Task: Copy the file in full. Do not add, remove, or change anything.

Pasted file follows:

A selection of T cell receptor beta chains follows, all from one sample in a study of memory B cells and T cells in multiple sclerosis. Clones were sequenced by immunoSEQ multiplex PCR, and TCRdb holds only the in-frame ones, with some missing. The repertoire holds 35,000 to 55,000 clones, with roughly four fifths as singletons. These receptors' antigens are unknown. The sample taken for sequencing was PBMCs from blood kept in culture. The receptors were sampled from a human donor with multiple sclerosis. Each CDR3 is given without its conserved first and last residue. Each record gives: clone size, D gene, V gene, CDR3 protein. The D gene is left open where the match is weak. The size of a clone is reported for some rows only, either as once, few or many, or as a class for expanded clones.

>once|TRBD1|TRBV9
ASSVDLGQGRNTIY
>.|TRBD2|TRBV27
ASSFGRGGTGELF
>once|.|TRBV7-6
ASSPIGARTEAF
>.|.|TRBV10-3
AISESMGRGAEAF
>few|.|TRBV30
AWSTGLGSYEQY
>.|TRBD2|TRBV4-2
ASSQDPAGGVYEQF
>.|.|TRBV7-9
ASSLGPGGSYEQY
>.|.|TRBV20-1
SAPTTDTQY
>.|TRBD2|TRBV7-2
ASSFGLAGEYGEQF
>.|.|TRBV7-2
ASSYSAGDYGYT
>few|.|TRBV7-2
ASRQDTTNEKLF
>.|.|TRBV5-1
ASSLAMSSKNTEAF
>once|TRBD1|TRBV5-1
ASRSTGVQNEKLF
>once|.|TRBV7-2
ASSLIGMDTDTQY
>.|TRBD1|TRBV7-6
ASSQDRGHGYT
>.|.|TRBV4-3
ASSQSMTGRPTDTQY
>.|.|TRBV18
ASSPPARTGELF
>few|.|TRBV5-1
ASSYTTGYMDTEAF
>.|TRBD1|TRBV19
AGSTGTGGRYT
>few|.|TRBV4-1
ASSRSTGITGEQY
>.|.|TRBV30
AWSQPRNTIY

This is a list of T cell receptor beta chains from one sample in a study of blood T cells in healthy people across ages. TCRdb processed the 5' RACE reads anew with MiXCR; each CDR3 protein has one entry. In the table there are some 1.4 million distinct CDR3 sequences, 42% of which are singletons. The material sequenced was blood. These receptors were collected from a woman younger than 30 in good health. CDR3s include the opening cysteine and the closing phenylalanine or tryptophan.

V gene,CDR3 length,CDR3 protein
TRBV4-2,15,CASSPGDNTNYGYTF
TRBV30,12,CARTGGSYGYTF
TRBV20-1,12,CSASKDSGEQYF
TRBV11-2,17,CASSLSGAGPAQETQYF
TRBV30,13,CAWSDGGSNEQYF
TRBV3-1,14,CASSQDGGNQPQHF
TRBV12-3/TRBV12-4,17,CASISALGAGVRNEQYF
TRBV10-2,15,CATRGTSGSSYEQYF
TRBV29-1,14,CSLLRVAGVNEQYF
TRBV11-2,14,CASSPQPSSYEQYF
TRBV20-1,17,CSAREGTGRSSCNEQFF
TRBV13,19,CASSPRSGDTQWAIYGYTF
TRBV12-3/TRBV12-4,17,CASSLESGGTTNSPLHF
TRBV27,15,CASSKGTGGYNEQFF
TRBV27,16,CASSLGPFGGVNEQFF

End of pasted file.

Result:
A selection of T cell receptor beta chains follows, all from one sample in a study of memory B cells and T cells in multiple sclerosis. Clones were sequenced by immunoSEQ multiplex PCR, and TCRdb holds only the in-frame ones, with some missing. The repertoire holds 35,000 to 55,000 clones, with roughly four fifths as singletons. These receptors' antigens are unknown. The sample taken for sequencing was PBMCs from blood kept in culture. The receptors were sampled from a human donor with multiple sclerosis. Each CDR3 is given without its conserved first and last residue. Each record gives: clone size, D gene, V gene, CDR3 protein. The D gene is left open where the match is weak. The size of a clone is reported for some rows only, either as once, few or many, or as a class for expanded clones.

>once|TRBD1|TRBV9
ASSVDLGQGRNTIY
>.|TRBD2|TRBV27
ASSFGRGGTGELF
>once|.|TRBV7-6
ASSPIGARTEAF
>.|.|TRBV10-3
AISESMGRGAEAF
>few|.|TRBV30
AWSTGLGSYEQY
>.|TRBD2|TRBV4-2
ASSQDPAGGVYEQF
>.|.|TRBV7-9
ASSLGPGGSYEQY
>.|.|TRBV20-1
SAPTTDTQY
>.|TRBD2|TRBV7-2
ASSFGLAGEYGEQF
>.|.|TRBV7-2
ASSYSAGDYGYT
>few|.|TRBV7-2
ASRQDTTNEKLF
>.|.|TRBV5-1
ASSLAMSSKNTEAF
>once|TRBD1|TRBV5-1
ASRSTGVQNEKLF
>once|.|TRBV7-2
ASSLIGMDTDTQY
>.|TRBD1|TRBV7-6
ASSQDRGHGYT
>.|.|TRBV4-3
ASSQSMTGRPTDTQY
>.|.|TRBV18
ASSPPARTGELF
>few|.|TRBV5-1
ASSYTTGYMDTEAF
>.|TRBD1|TRBV19
AGSTGTGGRYT
>few|.|TRBV4-1
ASSRSTGITGEQY
>.|.|TRBV30
AWSQPRNTIY

This is a list of T cell receptor beta chains from one sample in a study of blood T cells in healthy people across ages. TCRdb processed the 5' RACE reads anew with MiXCR; each CDR3 protein has one entry. In the table there are some 1.4 million distinct CDR3 sequences, 42% of which are singletons. The material sequenced was blood. These receptors were collected from a woman younger than 30 in good health. CDR3s include the opening cysteine and the closing phenylalanine or tryptophan.

V gene,CDR3 length,CDR3 protein
TRBV4-2,15,CASSPGDNTNYGYTF
TRBV30,12,CARTGGSYGYTF
TRBV20-1,12,CSASKDSGEQYF
TRBV11-2,17,CASSLSGAGPAQETQYF
TRBV30,13,CAWSDGGSNEQYF
TRBV3-1,14,CASSQDGGNQPQHF
TRBV12-3/TRBV12-4,17,CASISALGAGVRNEQYF
TRBV10-2,15,CATRGTSGSSYEQYF
TRBV29-1,14,CSLLRVAGVNEQYF
TRBV11-2,14,CASSPQPSSYEQYF
TRBV20-1,17,CSAREGTGRSSCNEQFF
TRBV13,19,CASSPRSGDTQWAIYGYTF
TRBV12-3/TRBV12-4,17,CASSLESGGTTNSPLHF
TRBV27,15,CASSKGTGGYNEQFF
TRBV27,16,CASSLGPFGGVNEQFF